History of the Siege of Boston: And of the Battles of Lexington, Concord, and Bunker Hill. Also an Account of the Bunker Hill Monument. With Illustrative Documents
Little, Brown, & Company, 1873 - Boston (Mass.) - 422 pages
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Adams alarm American April arms army arrived artillery attack battle of Bunker Boston breastwork Breed's Hill British troops Bunker Hill Bunker Hill Monument Cambridge camp cannon cannonade Capt Captain carried Charlestown Cobble Hill Colonel Prescott colonies command commenced committee of correspondence committee of safety Concord Connecticut council detachment Dorchester Dorchester Heights enemy England Faneuil Hall fire force fortifications Gage Gazette Governor guns Hampshire honor hundred inhabitants intrenchments Island John Joseph July June June 17 June 25 killed land letter Lexington liberty Lieut lines Major Massachusetts military militia minute-men monument morning Mystic River Neck night o'clock officers ordered party patriots powder Prospect Hill Provincial Congress Putnam rail fence rebels received redoubt regiment reinforcements retreat returned Roxbury Samuel says selectmen sent ships shot soldiers spirit Thomas thousand tion Tories town vessels Ward Warren Washington William William Prescott wounded writes wrote
Page 76 - were so much exhausted with fatigue that they were obliged to lie down for rest on the ground, their tongues hanging out of their mouths, like those of dogs after a chase.
Page 240 - Britons, ever pre-eminent in mercy, have outgone common examples, and overlooked the criminal in the captive. Upon these principles your prisoners, whose lives by the law of the land are destined to the cord, have hitherto been treated with care and kindness, and more comfortably lodged than the King's troops in the hospitals ; indiscriminately it is true, for I acknowledge no rank that is not derived from the King.
Page 352 - It is itself the orator of this occasion. It is not from my lips, it could not be from any human lips, that that strain of eloquence is this day to flow most competent to move and excite the vast multitudes around me. The powerful speaker stands motionless before us.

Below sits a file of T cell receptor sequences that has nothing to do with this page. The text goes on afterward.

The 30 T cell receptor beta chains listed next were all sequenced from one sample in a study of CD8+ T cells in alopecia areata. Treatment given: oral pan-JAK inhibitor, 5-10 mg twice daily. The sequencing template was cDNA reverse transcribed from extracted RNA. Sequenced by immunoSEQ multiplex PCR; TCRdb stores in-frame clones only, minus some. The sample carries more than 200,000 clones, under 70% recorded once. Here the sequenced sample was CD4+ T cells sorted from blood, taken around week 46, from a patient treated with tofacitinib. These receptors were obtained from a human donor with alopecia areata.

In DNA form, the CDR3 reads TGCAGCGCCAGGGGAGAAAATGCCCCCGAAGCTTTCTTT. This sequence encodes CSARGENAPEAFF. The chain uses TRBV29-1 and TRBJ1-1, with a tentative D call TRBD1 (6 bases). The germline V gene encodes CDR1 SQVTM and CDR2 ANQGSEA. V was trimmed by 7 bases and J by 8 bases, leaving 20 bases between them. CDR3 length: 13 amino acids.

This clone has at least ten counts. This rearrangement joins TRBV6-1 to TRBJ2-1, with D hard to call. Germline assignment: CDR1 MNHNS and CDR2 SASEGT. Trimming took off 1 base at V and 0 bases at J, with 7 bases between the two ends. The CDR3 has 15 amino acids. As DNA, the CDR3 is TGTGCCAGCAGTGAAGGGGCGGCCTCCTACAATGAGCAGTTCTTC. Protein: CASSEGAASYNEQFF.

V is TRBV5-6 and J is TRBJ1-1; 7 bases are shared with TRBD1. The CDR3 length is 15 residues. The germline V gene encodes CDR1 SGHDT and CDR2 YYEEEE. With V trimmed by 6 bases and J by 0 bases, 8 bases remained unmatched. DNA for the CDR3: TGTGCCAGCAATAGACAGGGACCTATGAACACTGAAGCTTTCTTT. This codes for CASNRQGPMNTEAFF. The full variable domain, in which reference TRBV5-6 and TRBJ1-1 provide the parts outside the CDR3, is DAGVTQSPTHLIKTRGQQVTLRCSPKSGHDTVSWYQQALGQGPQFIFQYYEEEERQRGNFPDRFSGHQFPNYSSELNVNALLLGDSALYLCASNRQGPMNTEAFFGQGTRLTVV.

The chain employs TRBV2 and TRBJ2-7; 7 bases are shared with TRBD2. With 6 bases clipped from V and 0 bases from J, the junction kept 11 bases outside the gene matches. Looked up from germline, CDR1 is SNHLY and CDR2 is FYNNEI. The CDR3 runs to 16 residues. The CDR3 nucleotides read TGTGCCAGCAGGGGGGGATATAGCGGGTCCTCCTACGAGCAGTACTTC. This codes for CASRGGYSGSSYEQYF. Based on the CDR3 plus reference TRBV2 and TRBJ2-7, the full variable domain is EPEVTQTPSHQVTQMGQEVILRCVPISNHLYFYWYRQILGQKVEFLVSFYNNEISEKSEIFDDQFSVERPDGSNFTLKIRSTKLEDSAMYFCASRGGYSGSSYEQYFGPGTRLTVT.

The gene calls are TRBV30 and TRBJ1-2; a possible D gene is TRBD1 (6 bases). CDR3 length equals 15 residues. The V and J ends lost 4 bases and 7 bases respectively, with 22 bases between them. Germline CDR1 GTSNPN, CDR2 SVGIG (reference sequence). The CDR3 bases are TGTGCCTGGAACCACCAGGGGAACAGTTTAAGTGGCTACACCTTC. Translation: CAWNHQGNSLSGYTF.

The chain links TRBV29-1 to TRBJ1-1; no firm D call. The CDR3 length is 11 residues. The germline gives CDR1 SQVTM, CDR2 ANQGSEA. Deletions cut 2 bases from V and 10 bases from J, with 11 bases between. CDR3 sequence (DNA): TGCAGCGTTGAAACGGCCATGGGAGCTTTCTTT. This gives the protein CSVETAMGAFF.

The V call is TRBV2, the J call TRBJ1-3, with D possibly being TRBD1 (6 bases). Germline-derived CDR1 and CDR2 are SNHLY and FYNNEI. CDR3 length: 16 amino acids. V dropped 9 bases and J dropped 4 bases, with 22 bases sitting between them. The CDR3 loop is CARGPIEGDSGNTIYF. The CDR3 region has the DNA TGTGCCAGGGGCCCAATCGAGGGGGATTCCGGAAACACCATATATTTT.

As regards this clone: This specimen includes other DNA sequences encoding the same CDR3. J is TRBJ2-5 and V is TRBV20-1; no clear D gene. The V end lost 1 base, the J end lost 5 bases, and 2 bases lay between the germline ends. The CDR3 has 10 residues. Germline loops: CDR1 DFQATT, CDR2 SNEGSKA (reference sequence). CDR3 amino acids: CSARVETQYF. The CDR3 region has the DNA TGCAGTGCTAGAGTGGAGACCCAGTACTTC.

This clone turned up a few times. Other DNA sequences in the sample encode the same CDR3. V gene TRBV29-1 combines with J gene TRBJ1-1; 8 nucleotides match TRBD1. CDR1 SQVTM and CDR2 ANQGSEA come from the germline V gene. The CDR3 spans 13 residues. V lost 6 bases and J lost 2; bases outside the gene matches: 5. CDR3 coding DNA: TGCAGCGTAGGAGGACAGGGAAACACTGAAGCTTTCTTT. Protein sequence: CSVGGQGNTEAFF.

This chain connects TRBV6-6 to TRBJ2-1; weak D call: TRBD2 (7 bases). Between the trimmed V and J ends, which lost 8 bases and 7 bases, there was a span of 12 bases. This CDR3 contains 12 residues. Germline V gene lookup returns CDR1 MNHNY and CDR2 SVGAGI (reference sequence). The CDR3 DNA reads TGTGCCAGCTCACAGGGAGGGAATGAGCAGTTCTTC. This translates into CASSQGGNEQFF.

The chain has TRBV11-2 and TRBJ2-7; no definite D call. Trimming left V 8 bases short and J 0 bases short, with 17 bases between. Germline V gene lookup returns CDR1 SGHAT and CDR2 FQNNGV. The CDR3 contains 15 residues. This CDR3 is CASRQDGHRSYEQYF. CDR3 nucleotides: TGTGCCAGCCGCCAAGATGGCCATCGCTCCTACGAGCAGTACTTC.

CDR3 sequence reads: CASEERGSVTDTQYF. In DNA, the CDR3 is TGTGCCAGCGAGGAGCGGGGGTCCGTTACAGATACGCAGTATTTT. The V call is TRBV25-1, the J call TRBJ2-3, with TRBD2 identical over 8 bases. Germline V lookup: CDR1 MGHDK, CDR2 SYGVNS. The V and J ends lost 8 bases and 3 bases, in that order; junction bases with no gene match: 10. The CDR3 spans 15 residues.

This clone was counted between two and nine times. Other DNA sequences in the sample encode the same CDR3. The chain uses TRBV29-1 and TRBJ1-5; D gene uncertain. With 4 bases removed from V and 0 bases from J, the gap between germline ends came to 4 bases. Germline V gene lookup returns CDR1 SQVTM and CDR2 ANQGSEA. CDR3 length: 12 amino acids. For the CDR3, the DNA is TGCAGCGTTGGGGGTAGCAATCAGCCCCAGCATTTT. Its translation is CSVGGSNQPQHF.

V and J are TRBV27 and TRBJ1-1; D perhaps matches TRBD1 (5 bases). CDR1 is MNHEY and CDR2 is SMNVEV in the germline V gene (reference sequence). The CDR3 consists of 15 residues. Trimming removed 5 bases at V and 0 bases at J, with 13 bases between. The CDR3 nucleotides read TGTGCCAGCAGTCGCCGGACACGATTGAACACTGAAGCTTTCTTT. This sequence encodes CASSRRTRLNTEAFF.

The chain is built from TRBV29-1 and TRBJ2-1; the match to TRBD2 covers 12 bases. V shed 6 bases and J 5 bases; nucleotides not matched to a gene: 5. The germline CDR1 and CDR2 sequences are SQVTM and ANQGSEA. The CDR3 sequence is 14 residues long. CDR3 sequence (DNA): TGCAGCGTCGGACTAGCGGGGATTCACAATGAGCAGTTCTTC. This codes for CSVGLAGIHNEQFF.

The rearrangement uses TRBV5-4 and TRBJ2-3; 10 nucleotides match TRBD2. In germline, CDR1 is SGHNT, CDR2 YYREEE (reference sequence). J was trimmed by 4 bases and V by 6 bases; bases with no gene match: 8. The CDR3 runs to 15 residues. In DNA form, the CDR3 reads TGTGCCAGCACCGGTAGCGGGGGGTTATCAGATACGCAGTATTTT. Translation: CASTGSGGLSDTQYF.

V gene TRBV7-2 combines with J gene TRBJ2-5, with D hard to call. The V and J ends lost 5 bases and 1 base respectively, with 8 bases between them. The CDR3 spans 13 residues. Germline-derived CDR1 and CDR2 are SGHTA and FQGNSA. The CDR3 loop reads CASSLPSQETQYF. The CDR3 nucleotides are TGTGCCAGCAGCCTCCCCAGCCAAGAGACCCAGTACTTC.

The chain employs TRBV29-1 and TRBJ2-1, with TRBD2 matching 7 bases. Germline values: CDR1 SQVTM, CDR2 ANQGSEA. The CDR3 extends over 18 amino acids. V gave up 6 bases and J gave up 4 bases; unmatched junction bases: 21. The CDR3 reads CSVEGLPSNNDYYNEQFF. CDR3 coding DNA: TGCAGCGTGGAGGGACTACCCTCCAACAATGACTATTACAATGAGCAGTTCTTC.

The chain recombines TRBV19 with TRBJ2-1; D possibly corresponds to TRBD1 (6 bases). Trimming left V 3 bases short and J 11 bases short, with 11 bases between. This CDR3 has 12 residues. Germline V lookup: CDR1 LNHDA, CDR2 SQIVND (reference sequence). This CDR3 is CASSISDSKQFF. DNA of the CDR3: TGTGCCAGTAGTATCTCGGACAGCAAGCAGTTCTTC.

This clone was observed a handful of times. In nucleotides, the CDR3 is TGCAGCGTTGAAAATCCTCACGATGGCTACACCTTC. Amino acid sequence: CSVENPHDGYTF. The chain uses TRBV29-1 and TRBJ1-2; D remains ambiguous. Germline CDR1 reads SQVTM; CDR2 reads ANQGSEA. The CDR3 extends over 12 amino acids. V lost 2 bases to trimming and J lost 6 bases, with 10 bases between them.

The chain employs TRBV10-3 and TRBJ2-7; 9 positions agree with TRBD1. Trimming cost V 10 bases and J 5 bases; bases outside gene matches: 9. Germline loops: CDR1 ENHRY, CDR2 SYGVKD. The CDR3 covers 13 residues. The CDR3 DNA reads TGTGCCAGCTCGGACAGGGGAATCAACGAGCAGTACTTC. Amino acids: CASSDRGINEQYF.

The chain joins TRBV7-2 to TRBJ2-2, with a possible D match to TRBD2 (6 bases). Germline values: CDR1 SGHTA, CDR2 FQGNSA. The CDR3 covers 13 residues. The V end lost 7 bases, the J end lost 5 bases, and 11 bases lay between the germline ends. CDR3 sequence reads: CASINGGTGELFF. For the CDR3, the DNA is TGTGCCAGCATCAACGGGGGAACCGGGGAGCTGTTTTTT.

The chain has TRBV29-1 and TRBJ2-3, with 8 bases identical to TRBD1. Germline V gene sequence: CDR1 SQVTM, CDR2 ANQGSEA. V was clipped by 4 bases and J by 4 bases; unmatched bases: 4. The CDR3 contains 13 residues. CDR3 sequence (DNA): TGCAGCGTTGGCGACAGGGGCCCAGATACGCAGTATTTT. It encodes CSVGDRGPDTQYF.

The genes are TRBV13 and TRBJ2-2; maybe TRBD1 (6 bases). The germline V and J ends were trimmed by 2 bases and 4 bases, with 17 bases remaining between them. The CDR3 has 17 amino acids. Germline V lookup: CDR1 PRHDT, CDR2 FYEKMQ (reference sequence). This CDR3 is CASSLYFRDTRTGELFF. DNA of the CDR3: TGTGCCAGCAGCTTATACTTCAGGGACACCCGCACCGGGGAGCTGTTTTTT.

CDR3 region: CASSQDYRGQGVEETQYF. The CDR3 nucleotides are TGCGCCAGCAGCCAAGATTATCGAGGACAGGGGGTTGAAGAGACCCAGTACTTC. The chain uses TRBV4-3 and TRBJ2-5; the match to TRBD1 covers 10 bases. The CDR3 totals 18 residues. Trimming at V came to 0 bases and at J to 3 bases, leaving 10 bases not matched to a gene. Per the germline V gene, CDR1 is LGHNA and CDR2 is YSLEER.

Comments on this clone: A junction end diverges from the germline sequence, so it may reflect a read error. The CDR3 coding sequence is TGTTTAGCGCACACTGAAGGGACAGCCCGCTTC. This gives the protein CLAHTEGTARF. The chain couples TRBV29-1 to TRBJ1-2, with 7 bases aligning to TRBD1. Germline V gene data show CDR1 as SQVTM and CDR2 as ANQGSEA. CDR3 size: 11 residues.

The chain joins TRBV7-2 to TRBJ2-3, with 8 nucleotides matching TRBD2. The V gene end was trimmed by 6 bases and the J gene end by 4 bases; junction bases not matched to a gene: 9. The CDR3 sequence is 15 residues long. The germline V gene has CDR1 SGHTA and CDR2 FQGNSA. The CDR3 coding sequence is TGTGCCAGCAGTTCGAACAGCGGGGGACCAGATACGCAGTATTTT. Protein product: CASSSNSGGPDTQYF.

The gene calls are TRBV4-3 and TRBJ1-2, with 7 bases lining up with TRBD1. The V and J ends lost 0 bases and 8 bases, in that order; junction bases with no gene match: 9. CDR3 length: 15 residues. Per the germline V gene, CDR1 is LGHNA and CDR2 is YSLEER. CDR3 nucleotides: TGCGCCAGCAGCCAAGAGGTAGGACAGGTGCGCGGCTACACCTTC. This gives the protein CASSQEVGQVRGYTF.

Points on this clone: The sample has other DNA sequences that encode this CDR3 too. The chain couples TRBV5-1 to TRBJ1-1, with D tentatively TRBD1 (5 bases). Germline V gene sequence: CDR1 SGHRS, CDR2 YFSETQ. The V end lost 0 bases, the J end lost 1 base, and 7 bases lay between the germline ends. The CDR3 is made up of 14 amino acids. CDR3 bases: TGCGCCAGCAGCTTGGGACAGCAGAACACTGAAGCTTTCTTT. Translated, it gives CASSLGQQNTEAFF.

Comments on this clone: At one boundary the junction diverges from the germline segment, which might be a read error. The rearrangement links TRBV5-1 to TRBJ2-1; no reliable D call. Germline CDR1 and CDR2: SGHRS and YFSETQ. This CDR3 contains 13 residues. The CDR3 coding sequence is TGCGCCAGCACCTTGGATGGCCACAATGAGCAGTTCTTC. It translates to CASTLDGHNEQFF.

Page 241 - You affect, Sir, to despise all Rank, not derived from the same Source with your own, I cannot conceive one more honourable, than that, which flows from the uncorrupted Choice of a brave and free People, the purest Source, and original Fountain of all Power.
Page 30 - This day learned that the Caucus Club meets, at certain times, in the garret of Tom Dawes, the Adjutant of the Boston Regiment. He has a large house, and he has a movable partition in his garret which he takes down, and the whole club meets in one room. There they smoke tobacco till you cannot see from one end of the garret to the other. There they drink flip, I suppose, and there they choose a moderator, who puts questions to the vote regularly...
Page 246 - The trials we have had, show the rebels are not the despicable rabble too many have supposed them to be, and I find it owing to a military spirit encouraged among them for a few years past, joined with uncommon zeal and enthusiasm.
Page 30 - I suppose, and there they choose a moderator, who puts questions to the vote regularly ; and selectmen, assessors, collectors, wardens, firewards, and representatives, are regularly chosen before they are chosen in the town. Uncle Fairfield, Story, Ruddock, Adams, Cooper, and a rudis indigestaque moles of others are members. They send committees to wait on the merchant's club, and to propose and join in the choice of men and measures.
Page 345 - Let it rise! let it rise till it meet the sun in his coming; let the earliest light of the morning gild it, and parting day linger and play on its summit.
Page 8 - ... done by them in the execution of the law, or for the suppression of riots and tumults, in the province of Massachusetts Bay, in New England.
Page 222 - Washington. You had prepared me to entertain a favorable opinion of him, but I thought the half was not told me. Dignity with ease and complacency, the gentleman and soldier, look agreeably blended in him. Modesty marks every line and feature of his face.